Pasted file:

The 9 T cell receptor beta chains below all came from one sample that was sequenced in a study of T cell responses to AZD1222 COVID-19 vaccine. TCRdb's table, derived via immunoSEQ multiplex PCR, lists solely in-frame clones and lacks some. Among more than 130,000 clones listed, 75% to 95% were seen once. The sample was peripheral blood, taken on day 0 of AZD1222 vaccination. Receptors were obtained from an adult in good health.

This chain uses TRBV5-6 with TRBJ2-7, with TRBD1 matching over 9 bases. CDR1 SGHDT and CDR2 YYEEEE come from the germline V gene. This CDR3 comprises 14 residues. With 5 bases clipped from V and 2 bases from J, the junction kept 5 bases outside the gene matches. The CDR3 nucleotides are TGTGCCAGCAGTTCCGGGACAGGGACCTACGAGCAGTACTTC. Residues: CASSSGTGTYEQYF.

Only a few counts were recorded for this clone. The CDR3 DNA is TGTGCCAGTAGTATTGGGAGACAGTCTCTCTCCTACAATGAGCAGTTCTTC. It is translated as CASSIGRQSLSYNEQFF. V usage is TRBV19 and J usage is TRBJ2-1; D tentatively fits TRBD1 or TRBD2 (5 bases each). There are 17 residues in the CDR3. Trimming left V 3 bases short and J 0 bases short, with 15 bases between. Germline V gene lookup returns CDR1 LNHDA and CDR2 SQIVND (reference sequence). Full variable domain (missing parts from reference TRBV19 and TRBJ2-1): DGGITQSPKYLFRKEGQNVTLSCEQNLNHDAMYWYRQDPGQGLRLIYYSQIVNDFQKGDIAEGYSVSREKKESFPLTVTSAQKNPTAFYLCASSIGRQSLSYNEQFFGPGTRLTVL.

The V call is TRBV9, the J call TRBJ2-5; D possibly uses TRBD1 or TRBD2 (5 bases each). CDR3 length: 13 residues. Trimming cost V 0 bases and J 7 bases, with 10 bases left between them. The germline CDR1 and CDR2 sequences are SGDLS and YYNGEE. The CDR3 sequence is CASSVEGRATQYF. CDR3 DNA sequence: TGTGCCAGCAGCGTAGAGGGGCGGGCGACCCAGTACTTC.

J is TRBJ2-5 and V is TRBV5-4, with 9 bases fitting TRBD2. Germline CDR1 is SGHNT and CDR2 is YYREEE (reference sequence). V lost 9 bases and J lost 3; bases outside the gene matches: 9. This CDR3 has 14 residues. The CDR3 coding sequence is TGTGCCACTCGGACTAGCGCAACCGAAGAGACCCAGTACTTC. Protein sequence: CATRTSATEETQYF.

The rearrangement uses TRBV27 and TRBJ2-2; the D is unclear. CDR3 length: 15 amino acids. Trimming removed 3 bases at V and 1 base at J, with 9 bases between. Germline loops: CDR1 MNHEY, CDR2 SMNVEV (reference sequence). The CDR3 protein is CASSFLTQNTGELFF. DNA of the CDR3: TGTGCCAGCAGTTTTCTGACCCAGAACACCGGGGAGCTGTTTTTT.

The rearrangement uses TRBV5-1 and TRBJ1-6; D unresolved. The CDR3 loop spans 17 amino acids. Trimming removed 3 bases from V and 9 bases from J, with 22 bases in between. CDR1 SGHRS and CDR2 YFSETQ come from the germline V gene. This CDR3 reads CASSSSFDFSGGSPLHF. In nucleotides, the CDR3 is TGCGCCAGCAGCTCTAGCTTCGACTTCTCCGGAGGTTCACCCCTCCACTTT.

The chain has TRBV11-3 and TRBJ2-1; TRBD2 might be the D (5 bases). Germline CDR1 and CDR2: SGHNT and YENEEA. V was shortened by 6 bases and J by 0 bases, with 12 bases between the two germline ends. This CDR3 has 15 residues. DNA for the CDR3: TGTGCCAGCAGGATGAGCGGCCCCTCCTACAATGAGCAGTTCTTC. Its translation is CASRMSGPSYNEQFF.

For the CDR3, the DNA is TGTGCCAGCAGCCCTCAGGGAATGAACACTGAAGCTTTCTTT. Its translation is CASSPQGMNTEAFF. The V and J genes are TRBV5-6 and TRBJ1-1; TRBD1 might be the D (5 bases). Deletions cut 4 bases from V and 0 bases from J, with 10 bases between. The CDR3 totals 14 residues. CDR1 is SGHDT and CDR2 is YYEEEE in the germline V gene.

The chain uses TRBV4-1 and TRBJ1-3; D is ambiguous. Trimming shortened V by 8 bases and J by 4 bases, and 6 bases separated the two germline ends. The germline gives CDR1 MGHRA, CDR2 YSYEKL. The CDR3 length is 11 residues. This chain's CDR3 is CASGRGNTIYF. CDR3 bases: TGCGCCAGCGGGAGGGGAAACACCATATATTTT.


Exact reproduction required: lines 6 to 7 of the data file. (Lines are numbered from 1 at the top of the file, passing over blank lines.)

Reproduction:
The rearrangement uses TRBV27 and TRBJ2-2; the D is unclear. CDR3 length: 15 amino acids. Trimming removed 3 bases at V and 1 base at J, with 9 bases between. Germline loops: CDR1 MNHEY, CDR2 SMNVEV (reference sequence). The CDR3 protein is CASSFLTQNTGELFF. DNA of the CDR3: TGTGCCAGCAGTTTTCTGACCCAGAACACCGGGGAGCTGTTTTTT.

The rearrangement uses TRBV5-1 and TRBJ1-6; D unresolved. The CDR3 loop spans 17 amino acids. Trimming removed 3 bases from V and 9 bases from J, with 22 bases in between. CDR1 SGHRS and CDR2 YFSETQ come from the germline V gene. This CDR3 reads CASSSSFDFSGGSPLHF. In nucleotides, the CDR3 is TGCGCCAGCAGCTCTAGCTTCGACTTCTCCGGAGGTTCACCCCTCCACTTT.